There aren't many people who can say they've helped to raise £140m for charities. Tim Jones is one of them.
As chief executive of Allia, a charity that supports social ventures, Jones has been central to attempts to increase private sector investment in the charity sector.
Jones joined Allia in 2002 and has a wealth of experience in the finance sector and in starting up small and medium-sized businesses. His work has taken him across the world, from North America across Europe to the Persian Gulf. But his most recent focus has been on helping the charity sector access wealth trapped in investment markets, to the extent that he has twice represented the UK on social investment trade missions to the US.
Perhaps his biggest success has been the charity retail bond, the first of which involved Golden Lane Housing and was floated on the London Stock Exchange in 2014 - the first bond of its type to do so.
Allia's bonds allow investors with spare capital to invest in social projects for a set period, with the money returned to them at the end of the bond's lifespan. The Golden Lane bond proved so popular with investors that the requested £11m, to provide housing for people with learning disabilities, was raised in only eight days.
Jones has become such an authority on the subject that he was asked to provide evidence to the Lords Select Committee on Charities in November. Social impact bonds had been branded "incomprehensible" and "irrelevant" by Geoff Burnand, chief executive of Investing for Good, at a previous committee hearing. Jones argues that SIBs are little understood because they have been poorly branded by the government, with the biggest problem the use of the word "bond".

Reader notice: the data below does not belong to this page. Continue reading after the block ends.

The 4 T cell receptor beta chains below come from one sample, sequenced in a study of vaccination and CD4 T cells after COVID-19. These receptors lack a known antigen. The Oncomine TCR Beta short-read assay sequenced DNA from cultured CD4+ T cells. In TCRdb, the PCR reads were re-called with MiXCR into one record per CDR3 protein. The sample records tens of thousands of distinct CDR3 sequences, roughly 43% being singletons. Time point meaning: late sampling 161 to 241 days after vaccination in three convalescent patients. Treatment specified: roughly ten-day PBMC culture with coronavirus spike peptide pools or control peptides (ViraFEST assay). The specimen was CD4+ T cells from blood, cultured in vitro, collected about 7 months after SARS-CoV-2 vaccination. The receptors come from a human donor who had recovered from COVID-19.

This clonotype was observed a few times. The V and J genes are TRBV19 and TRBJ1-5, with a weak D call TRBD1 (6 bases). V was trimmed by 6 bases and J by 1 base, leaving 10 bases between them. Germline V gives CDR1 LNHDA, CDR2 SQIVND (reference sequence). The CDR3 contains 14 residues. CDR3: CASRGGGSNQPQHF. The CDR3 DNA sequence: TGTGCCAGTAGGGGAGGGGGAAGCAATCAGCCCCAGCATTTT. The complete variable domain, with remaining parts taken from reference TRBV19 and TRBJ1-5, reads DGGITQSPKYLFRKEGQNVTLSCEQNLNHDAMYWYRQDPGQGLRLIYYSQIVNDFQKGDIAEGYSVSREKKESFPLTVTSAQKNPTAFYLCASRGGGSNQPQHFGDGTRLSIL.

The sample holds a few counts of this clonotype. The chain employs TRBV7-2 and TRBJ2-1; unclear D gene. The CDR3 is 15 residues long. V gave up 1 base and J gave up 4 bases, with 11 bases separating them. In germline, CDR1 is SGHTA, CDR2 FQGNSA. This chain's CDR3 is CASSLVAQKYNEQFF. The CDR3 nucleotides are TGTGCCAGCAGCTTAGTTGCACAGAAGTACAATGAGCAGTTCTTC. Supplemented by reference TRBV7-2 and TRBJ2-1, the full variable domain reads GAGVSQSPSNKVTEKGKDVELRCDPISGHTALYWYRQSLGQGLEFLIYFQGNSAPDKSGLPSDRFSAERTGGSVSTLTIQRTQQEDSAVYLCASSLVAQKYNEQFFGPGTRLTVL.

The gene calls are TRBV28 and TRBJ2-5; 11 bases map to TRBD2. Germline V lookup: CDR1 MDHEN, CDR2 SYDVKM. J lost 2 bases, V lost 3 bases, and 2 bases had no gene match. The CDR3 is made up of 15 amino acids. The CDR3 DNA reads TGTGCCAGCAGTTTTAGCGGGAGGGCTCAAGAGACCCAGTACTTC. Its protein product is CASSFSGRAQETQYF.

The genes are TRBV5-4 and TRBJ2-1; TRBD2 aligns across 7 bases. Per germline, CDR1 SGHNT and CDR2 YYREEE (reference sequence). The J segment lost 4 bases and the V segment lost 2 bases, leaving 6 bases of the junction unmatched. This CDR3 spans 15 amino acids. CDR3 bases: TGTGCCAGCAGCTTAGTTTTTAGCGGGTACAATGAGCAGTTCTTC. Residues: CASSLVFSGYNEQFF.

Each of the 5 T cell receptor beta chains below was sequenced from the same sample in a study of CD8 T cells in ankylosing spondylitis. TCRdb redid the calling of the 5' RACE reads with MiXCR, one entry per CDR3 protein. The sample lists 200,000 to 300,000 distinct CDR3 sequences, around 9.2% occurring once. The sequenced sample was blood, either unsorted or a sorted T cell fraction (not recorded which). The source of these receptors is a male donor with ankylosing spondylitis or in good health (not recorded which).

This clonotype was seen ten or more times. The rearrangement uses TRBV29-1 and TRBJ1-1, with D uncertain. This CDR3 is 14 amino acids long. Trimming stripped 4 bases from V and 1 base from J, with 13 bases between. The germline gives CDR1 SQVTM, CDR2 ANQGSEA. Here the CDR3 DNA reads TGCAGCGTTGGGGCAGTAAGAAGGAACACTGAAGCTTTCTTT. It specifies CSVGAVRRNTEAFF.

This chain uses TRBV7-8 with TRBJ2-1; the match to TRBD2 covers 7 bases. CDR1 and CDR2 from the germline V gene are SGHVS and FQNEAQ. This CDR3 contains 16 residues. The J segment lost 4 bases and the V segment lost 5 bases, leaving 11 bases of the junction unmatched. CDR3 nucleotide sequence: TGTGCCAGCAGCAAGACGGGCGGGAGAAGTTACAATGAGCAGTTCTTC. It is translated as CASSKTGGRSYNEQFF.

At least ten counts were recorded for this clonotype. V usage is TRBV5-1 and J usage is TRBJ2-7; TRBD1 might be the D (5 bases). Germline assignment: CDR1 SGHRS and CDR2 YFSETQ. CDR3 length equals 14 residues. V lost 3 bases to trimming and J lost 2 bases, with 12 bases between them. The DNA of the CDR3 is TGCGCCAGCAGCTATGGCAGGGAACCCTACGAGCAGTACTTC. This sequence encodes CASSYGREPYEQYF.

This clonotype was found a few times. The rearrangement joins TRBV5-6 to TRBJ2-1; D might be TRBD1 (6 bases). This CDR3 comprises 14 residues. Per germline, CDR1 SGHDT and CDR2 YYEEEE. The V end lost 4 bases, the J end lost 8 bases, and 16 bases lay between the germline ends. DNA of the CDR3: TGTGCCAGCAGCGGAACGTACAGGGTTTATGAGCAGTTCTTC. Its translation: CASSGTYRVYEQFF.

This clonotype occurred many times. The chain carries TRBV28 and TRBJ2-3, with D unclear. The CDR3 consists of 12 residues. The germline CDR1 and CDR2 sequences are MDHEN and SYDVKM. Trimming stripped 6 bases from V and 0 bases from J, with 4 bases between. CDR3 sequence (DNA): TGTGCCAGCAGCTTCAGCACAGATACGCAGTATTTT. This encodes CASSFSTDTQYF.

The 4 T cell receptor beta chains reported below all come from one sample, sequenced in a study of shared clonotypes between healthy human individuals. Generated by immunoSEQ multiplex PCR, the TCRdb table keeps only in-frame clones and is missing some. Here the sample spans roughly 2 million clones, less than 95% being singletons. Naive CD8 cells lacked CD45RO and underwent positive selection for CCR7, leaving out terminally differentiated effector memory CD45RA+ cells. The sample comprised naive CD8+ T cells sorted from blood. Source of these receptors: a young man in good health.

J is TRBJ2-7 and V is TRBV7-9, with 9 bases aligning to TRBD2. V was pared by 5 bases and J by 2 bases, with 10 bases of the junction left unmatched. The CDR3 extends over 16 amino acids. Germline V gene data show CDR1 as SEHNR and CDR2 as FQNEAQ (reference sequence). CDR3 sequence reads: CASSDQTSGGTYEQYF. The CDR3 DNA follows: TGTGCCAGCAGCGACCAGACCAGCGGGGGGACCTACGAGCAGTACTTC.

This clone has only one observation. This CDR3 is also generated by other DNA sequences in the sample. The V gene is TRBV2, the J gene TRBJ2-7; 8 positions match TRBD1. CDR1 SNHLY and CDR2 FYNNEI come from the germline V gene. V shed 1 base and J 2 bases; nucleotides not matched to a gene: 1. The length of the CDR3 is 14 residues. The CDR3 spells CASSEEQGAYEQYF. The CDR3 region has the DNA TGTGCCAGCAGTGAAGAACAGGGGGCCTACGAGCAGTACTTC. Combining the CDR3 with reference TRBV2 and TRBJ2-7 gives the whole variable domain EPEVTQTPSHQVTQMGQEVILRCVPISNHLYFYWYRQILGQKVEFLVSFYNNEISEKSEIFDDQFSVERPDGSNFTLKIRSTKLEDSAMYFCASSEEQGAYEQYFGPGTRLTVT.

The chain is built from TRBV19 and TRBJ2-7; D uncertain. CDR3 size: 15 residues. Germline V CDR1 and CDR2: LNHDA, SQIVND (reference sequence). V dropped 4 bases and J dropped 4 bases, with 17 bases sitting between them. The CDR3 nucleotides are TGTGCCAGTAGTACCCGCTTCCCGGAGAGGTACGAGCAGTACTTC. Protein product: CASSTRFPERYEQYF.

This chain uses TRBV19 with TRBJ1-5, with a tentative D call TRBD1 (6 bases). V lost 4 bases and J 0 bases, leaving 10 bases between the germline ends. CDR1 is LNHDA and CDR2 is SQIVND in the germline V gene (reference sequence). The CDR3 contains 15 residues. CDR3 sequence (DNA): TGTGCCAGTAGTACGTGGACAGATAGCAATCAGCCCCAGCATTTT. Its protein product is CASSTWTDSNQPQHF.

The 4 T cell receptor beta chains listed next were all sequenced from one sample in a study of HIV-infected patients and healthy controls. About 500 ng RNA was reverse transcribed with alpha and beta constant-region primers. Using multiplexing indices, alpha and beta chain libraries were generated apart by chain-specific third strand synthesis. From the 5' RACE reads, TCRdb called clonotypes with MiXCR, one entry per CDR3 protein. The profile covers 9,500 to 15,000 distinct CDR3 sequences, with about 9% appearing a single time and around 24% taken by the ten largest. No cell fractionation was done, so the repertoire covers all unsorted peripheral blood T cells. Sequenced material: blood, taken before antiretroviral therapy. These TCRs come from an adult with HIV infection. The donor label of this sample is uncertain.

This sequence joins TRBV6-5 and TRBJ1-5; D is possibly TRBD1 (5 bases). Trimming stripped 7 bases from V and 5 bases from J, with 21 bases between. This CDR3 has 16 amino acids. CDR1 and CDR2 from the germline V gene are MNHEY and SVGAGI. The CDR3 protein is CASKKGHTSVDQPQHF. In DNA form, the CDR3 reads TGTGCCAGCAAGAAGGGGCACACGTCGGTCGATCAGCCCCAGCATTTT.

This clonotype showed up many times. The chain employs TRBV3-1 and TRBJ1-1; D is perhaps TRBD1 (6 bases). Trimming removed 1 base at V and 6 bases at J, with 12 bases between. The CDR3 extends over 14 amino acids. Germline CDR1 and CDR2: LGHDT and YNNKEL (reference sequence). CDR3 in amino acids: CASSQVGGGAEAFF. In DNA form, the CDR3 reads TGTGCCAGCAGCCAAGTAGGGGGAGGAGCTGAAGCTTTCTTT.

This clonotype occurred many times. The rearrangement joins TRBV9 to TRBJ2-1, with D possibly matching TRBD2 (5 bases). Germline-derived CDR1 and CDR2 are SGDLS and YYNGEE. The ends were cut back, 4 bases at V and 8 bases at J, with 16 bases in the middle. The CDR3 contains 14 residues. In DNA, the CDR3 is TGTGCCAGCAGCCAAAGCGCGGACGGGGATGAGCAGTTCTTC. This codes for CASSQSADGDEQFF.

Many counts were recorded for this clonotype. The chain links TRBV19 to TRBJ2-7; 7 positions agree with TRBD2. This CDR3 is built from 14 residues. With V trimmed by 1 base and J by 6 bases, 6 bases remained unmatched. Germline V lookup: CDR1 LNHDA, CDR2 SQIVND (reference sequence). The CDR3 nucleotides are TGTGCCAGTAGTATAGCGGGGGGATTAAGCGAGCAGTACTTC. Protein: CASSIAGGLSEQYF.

"At Allia, we are using bonds in the true meaning of the word, as in financial instruments that are debt instruments," he says. "You put the money in on a fixed date, you know the terms, the risk and that you will get the money back on a fixed date. SIBs are not bonds - it is a confusing name that has been adopted for an outcomes-based contract."
Jones says this is a big issue: SIBs are restricted by a name that doesn't make sense to would-be investors, but which is simultaneously aping terminology that can be intimidating to charity trustees with little experience of financial markets. Therefore, Jones argues, it's no wonder more charities aren't getting involved.
He says SIBs have to attract investment from both the finance and the public sectors, especially from the vast wealth reserves found in pension funds. To achieve this, they have to be listed on a stock exchange and become "a liquid, transparent, tax-efficient, market-priced instrument" that can be bought or sold like other financial instruments.
If this happens, Jones says, it will bring "democratisation" of civil society by allowing the public to invest in SIBs. If people have their own money invested in achieving social good in this way, he says, "you are going to be much more democratically invested in the wellbeing of the country".
SIBs had £14m of investment in them by the end of 2015, but the government has predicted that the SIB market will be worth £1bn by 2020. Jones says: "I think the rhetoric from government has over-egged the SIB proposition; it needs to be rethought and reshaped. It's an evolution - we are creating new things, and whenever you create new things you have to go through this sort of learning."